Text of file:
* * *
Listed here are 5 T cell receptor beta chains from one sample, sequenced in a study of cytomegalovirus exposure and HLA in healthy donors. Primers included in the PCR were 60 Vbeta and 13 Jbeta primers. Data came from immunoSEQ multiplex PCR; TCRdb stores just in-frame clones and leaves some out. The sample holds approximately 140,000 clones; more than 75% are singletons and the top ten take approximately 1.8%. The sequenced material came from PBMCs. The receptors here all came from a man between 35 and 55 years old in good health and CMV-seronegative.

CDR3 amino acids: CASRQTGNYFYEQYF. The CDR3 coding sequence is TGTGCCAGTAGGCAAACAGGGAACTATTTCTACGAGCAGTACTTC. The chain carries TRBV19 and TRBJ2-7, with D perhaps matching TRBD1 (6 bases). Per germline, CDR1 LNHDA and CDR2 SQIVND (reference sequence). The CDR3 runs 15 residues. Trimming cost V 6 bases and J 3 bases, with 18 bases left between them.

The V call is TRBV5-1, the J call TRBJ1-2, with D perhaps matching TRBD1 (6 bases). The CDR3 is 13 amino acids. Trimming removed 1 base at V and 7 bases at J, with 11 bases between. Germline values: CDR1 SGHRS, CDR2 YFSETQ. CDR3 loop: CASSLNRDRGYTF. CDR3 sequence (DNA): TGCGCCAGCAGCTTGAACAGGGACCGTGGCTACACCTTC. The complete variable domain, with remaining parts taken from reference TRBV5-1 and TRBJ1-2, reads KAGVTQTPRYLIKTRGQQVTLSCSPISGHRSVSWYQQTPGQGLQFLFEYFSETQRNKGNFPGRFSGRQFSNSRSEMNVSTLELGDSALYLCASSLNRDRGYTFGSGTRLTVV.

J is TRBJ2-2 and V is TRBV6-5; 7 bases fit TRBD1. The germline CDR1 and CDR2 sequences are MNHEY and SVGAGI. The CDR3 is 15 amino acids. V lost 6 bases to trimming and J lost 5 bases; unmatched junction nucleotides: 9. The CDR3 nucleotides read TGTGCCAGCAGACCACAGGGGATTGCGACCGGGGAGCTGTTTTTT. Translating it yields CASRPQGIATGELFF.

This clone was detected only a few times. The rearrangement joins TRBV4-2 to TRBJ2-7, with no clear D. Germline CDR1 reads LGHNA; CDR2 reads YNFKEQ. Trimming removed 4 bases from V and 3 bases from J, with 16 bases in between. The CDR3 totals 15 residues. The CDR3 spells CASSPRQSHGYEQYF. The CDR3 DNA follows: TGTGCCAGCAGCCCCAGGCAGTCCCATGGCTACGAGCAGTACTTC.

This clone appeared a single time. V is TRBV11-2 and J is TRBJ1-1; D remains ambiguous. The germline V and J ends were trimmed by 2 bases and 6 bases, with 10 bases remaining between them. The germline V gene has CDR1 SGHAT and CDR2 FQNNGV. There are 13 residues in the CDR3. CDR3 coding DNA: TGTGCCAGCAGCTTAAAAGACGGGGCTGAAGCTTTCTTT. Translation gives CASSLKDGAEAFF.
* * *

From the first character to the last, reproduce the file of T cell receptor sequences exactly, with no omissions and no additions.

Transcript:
Listed here are 5 T cell receptor beta chains from one sample, sequenced in a study of cytomegalovirus exposure and HLA in healthy donors. Primers included in the PCR were 60 Vbeta and 13 Jbeta primers. Data came from immunoSEQ multiplex PCR; TCRdb stores just in-frame clones and leaves some out. The sample holds approximately 140,000 clones; more than 75% are singletons and the top ten take approximately 1.8%. The sequenced material came from PBMCs. The receptors here all came from a man between 35 and 55 years old in good health and CMV-seronegative.

CDR3 amino acids: CASRQTGNYFYEQYF. The CDR3 coding sequence is TGTGCCAGTAGGCAAACAGGGAACTATTTCTACGAGCAGTACTTC. The chain carries TRBV19 and TRBJ2-7, with D perhaps matching TRBD1 (6 bases). Per germline, CDR1 LNHDA and CDR2 SQIVND (reference sequence). The CDR3 runs 15 residues. Trimming cost V 6 bases and J 3 bases, with 18 bases left between them.

The V call is TRBV5-1, the J call TRBJ1-2, with D perhaps matching TRBD1 (6 bases). The CDR3 is 13 amino acids. Trimming removed 1 base at V and 7 bases at J, with 11 bases between. Germline values: CDR1 SGHRS, CDR2 YFSETQ. CDR3 loop: CASSLNRDRGYTF. CDR3 sequence (DNA): TGCGCCAGCAGCTTGAACAGGGACCGTGGCTACACCTTC. The complete variable domain, with remaining parts taken from reference TRBV5-1 and TRBJ1-2, reads KAGVTQTPRYLIKTRGQQVTLSCSPISGHRSVSWYQQTPGQGLQFLFEYFSETQRNKGNFPGRFSGRQFSNSRSEMNVSTLELGDSALYLCASSLNRDRGYTFGSGTRLTVV.

J is TRBJ2-2 and V is TRBV6-5; 7 bases fit TRBD1. The germline CDR1 and CDR2 sequences are MNHEY and SVGAGI. The CDR3 is 15 amino acids. V lost 6 bases to trimming and J lost 5 bases; unmatched junction nucleotides: 9. The CDR3 nucleotides read TGTGCCAGCAGACCACAGGGGATTGCGACCGGGGAGCTGTTTTTT. Translating it yields CASRPQGIATGELFF.

This clone was detected only a few times. The rearrangement joins TRBV4-2 to TRBJ2-7, with no clear D. Germline CDR1 reads LGHNA; CDR2 reads YNFKEQ. Trimming removed 4 bases from V and 3 bases from J, with 16 bases in between. The CDR3 totals 15 residues. The CDR3 spells CASSPRQSHGYEQYF. The CDR3 DNA follows: TGTGCCAGCAGCCCCAGGCAGTCCCATGGCTACGAGCAGTACTTC.

This clone appeared a single time. V is TRBV11-2 and J is TRBJ1-1; D remains ambiguous. The germline V and J ends were trimmed by 2 bases and 6 bases, with 10 bases remaining between them. The germline V gene has CDR1 SGHAT and CDR2 FQNNGV. There are 13 residues in the CDR3. CDR3 coding DNA: TGTGCCAGCAGCTTAAAAGACGGGGCTGAAGCTTTCTTT. Translation gives CASSLKDGAEAFF.